Aug 312010

Well, after a long hiatus and a few battles more recently, I now have the Qube2 building O32 stages for the little-endian port of Gentoo.

N32 will probably come soon with Matt Turner throwing some Broadcom BCM91250 heavyweights at the task. I intend to keep O32 going as there’s a lot of hardware out there that cannot use N32 that people use Gentoo on, and there are also a lot of systems which still run Gentoo O32. To provide a continued operating system for these systems, I’ll continue to maintain an O32 port.

At this point… I have produced a seed stage 3 based on modern sources, and have the Qube2 busily working through the final stage 1 for MIPS1 now (at package 55 of 60). I have the occasional hiccup such as baselayout trying to install a .keep file in a mounted /proc and dying… I’ve also had the man ebuild try to call groupadd before shadow was installed.

Other than that, things are moving forward, and I hope to have new stages to you shortly.

Aug 222010

Well… it seems my tinkering has paid off. This weekend was the weekend of the International Lighthouse Lightship Weekend… and also a federal election.

On Tuesday, I bought a trailer for the bicycle … this is primarily so that I can transport groceries, etc… to home since I’ve got the place to myself for a few weeks and need to be independent. Being so low to the ground, the trailer is hard to see, so I made the decision to move the CB whip over to the trailer, not only does it now radiate a signal, but it also alerts drivers to the trailer’s presence.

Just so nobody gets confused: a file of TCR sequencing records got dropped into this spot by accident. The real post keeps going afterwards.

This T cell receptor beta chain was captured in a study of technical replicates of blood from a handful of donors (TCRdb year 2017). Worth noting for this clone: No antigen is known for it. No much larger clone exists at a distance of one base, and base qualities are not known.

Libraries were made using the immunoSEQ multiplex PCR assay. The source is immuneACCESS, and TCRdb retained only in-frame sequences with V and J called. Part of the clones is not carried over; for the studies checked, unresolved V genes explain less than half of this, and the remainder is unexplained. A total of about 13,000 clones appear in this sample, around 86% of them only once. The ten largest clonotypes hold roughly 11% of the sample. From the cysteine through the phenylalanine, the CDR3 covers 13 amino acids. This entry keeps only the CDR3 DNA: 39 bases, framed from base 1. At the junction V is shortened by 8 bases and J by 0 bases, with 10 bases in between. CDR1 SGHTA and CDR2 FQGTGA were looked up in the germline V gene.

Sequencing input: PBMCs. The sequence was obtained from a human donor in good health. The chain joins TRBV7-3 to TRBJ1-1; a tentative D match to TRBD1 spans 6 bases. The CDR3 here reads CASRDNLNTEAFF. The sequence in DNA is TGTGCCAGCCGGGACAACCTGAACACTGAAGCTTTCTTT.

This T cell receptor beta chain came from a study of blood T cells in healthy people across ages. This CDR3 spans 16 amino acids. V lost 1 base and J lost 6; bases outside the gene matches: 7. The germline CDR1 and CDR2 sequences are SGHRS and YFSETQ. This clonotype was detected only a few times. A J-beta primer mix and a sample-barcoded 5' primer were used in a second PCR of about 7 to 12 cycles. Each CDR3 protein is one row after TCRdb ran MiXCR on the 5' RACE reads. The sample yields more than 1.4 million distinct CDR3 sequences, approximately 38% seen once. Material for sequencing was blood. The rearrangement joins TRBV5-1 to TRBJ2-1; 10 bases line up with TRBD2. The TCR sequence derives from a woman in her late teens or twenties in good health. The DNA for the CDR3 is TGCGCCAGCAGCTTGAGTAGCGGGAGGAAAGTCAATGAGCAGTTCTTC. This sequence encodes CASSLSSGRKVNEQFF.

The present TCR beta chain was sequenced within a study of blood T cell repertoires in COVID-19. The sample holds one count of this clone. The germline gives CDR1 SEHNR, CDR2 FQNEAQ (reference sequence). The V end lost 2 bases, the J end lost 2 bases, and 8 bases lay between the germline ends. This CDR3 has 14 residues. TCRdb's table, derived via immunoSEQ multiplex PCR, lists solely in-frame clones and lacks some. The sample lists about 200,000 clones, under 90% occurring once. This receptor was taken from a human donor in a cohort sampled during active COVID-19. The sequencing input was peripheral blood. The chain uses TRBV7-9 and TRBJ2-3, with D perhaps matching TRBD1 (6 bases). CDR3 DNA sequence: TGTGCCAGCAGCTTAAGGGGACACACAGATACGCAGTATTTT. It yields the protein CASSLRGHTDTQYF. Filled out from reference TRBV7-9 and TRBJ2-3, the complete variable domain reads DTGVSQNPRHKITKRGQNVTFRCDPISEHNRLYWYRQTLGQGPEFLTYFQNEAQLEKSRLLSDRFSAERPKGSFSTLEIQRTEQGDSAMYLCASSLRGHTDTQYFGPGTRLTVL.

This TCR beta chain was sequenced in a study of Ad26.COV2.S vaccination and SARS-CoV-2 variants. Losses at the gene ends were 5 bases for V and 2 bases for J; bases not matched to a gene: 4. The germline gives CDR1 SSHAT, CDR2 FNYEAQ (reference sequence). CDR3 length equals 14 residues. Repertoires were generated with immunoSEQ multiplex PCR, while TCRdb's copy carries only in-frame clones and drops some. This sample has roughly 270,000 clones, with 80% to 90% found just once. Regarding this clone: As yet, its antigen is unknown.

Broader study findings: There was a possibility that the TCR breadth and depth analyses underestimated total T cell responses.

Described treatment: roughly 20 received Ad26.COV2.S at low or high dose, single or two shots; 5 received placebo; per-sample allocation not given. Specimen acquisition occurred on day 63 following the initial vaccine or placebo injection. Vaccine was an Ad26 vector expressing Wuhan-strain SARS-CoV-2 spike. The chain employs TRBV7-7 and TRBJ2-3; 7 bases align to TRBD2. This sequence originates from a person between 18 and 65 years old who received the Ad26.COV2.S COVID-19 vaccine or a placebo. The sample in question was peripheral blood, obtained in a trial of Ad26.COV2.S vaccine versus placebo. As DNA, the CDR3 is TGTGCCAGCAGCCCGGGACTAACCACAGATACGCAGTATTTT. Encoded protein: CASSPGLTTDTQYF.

I was up to 3AM figuring out how to mount this antenna on the trailer… but eventually I cobbled together a mounting, moved the homebrew autotransformer over, and hey presto… I had nailed the propagation and visibility problems all at once. SWR is still horrid with the CB whip on the trailer, but the autotransformer brings it down to a manageable <15:1 SWR, which the AT-897 can deal with easily.

On the way to the event, I had the station on 14.200MHz… I heard a Chinese station… a BT call, and also later, a New Zealand station. Didn’t make any contacts until I got to the Bulwer Island lighthouse (AU0003) where I made contact with VK5SR, Cape Jaffer Lighthouse (AU0007), registering a weak 53 signal.

On the way home this evening, I first started hunting for a 40m tap on the autotransformer… found one that gave me a 10:1 SWR on 7.080MHz… Okay, not great, but better than the >25 I’d get otherwise.

Around Bardon, I was hearing some VK7 stations, tried to make contact, but I was in amongst their noise floor. As I got to Ashgrove, I tuned around and heard VK3ARK, Cape Liptrap Lighthouse (AU0037). Managed to make contact, and initially registered a 56 signal, but quickly dropped off as I rolled down the hill towards St. John’s Wood… by the time I hit Royal Parade I had dropped off completely. They got that I was mobile, not sure about the bicycle bit… but never mind. 🙂

I travel to the end of the road, trying to put out a few calls, then when I join the bike path I pause, and have a tune around… a very loud signal on 7.145MHz just about blew me away. I listened for a bit as I cycled… it was Gary ZL3SV, in the South Island of New Zealand.

He was in contact with a US station in New Jersey at the time. I could just make out the US station, however Gary just about blew me off the bike… so I waited for a break and called in. 2 others also jumped in… VK4FMVC and VK3BOT. I was barely able to hear VK3BOT, couldn’t hear VK4FMVC (40m can be like that). Gary could hear me though… he was getting me a strong 58 signal. When I checked the S meter briefly, he was registering 59+. This was around 7:00PM (UTC+10).